Geospatial Redux: ArcGIS 10 SP 1, Soft-Maps, Google Earth 6, Steve Coasts Moves to Bing, GIS Day 2010,

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Love maps so much you want to snuggle with them?  Now you can get close to your favorite Brooklyn map by Emily Fischer.  The blankets are called Soft-Maps and feature hand-stitched maps of Brooklyn neighborhoods and parks: Soft-Maps.

Come and get it!  The ArcGIS 10 (Desktop, Engine, Server) Service Pack 1 is now available for downloading.  Esri recommends that all customers download and install this service pack.  The list of issues address by this service pack is here.

Steve Coast, the founder of OpenStreetMap, has been hired by Microsoft.

As a Principal Architect for Bing Mobile, Steve will help develop better mapping experiences for our customers and partners, and lead efforts to engage with OpenStreetMap and other open source and open data projects.

The first order of business will be providing OpenStreetMap with access to Bing’s higher resolution aerials.  This is help expedite the digitization of geographic data on the crowd sourcing project.  James Fee puts in his two cents on What Steve Coast’s Move to Bing Really Means.

Bing’s example of how their imagery will help with data creation of OpenStreetMap

Google Earth 6 has been released in beta.  The Google Earth Blog has written about the three main improvements of tighter integration with Street View, 3D trees, and adjustments to the historical imagery notification.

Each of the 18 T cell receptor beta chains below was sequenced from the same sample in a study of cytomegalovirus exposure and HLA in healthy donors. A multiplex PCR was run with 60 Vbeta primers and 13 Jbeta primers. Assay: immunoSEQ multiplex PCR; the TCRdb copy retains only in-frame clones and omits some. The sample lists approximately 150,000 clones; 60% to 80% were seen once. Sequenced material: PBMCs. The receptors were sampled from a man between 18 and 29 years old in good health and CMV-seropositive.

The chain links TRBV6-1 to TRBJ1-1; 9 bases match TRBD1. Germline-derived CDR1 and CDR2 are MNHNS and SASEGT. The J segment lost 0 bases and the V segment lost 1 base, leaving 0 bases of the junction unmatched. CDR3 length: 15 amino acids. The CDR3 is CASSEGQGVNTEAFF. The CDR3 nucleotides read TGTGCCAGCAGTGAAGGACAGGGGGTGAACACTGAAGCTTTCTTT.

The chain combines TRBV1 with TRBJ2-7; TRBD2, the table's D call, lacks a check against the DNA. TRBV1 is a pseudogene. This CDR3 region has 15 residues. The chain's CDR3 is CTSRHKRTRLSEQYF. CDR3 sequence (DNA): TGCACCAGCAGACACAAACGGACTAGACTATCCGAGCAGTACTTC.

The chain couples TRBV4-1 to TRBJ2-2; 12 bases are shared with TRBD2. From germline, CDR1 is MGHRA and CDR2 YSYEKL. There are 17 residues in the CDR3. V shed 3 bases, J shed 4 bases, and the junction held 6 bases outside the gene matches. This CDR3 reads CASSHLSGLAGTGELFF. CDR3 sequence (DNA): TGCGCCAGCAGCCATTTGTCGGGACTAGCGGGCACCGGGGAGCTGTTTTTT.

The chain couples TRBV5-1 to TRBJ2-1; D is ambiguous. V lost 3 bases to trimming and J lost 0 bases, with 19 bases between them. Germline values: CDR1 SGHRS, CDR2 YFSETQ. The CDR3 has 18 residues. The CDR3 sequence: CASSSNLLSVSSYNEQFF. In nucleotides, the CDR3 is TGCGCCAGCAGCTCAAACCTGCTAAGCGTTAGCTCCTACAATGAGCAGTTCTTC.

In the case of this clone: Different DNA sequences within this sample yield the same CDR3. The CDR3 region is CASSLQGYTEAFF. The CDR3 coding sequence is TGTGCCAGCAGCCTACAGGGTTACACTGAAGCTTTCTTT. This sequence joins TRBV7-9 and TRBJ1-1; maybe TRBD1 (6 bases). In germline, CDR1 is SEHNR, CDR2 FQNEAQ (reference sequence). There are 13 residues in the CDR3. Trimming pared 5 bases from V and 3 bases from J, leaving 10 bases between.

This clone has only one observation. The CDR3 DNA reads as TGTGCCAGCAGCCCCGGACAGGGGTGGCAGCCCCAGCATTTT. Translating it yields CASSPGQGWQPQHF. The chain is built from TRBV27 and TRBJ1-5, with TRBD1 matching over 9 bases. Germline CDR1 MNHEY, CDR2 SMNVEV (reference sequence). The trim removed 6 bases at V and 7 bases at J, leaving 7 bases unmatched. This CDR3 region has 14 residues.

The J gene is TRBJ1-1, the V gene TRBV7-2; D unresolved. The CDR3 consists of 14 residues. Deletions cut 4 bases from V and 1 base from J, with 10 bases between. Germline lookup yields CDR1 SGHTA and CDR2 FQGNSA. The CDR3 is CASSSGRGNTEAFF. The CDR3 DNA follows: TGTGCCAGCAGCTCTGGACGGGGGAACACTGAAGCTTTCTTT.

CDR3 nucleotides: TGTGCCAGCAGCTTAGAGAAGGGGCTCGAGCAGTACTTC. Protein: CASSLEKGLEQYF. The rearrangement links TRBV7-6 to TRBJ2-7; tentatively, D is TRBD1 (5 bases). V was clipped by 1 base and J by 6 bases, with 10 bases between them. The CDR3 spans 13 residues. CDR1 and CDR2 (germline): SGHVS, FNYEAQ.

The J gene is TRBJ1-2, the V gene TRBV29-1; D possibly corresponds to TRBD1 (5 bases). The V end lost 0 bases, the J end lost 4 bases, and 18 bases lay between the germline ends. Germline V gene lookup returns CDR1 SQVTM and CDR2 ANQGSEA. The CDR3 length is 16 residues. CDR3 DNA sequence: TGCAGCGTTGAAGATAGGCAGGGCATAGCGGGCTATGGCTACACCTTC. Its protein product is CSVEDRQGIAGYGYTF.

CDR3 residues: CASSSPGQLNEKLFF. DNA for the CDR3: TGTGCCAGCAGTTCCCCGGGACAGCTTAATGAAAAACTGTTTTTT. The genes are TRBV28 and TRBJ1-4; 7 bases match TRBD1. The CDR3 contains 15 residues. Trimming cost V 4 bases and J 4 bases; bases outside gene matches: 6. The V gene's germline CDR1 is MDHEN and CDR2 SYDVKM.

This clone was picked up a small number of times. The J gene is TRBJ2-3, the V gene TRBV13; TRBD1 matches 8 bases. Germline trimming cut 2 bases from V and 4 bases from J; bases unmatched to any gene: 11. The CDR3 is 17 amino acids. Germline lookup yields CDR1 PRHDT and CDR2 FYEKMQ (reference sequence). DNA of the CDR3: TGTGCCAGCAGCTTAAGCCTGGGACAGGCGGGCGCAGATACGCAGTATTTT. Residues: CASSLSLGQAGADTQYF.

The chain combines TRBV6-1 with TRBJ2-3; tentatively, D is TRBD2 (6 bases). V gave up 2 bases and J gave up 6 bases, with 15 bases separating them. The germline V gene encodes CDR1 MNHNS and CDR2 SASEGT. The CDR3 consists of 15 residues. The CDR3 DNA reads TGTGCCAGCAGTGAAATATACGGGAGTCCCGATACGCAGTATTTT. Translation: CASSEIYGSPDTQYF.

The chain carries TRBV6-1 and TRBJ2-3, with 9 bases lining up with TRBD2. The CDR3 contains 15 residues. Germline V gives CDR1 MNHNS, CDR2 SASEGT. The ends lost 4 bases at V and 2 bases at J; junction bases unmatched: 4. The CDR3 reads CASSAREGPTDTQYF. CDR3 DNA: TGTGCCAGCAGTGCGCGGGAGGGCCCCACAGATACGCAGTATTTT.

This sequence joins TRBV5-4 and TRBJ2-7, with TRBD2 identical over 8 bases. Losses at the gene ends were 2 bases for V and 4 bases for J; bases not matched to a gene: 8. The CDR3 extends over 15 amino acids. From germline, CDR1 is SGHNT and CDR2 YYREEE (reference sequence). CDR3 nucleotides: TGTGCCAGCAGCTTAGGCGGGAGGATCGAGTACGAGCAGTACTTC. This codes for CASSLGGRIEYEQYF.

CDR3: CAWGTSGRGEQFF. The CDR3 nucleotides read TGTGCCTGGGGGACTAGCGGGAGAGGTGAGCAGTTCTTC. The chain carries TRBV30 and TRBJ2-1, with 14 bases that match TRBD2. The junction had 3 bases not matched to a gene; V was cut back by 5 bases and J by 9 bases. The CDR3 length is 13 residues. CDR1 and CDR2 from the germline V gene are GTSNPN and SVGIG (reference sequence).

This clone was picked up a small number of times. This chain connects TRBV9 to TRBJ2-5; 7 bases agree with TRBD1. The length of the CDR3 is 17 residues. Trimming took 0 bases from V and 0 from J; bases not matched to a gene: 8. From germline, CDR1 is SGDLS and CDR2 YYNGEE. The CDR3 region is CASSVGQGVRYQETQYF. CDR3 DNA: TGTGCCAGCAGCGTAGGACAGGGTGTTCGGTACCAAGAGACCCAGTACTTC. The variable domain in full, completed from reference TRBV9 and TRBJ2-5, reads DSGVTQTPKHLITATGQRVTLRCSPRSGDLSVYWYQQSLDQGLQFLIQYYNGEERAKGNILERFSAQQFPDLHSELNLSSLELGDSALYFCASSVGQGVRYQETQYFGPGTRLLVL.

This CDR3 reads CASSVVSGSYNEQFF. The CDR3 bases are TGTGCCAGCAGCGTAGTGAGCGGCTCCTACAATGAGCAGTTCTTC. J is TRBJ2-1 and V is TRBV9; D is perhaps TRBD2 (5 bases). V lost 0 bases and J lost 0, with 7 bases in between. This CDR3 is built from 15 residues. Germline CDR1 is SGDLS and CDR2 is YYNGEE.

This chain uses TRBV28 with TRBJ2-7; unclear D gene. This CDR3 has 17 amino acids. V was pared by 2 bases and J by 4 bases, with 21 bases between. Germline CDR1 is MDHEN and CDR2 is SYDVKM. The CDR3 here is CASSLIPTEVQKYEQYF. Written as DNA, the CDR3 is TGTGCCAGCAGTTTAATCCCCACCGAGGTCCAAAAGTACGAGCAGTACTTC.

Submit Your Ideas on the Geospatial Platform: The Federal Geographic Data Committee (FGDC) is seeking input from interested participants on the proposed Geospatial Platform initiative.  The vision for this initiative was outlined in President Obama’s Fiscal Year 2011 Budget:

“In 2010 and 2011, Federal data managers for geospatial data will move to a portfolio management approach, creating a Geospatial Platform to support Geospatial One-Stop, place-based initiatives, and other potential future programs.  This transformation will be facilitated by improving the governance framework to address the requirements of State, local and tribal agencies, Administration policy, and agency mission objectives. Investments will be prioritized based on business needs.  The Geospatial Platform will explore opportunities for increased collaboration with, with an emphasis on reuse of architectural standards and technology, ultimately increasing access to geospatial data.”

The intent of the initiative is to increase information sharing between government agencies and industry sectors.  From the FGDC web site:

The Geospatial Platform will become a managed portfolio of common geospatial data, services, and applications contributed and administered by authoritative sources and hosted on a shared infrastructure, for use by government agencies and partners to meet their mission needs and the broader needs of the Nation.  The Platform aims to deliver valuable geospatial services that can be easily accessed by government organizations and used to provide place-based products and services to the American public.

The FGDC is accepting feedback through December 10.  Input can be submitted in two ways: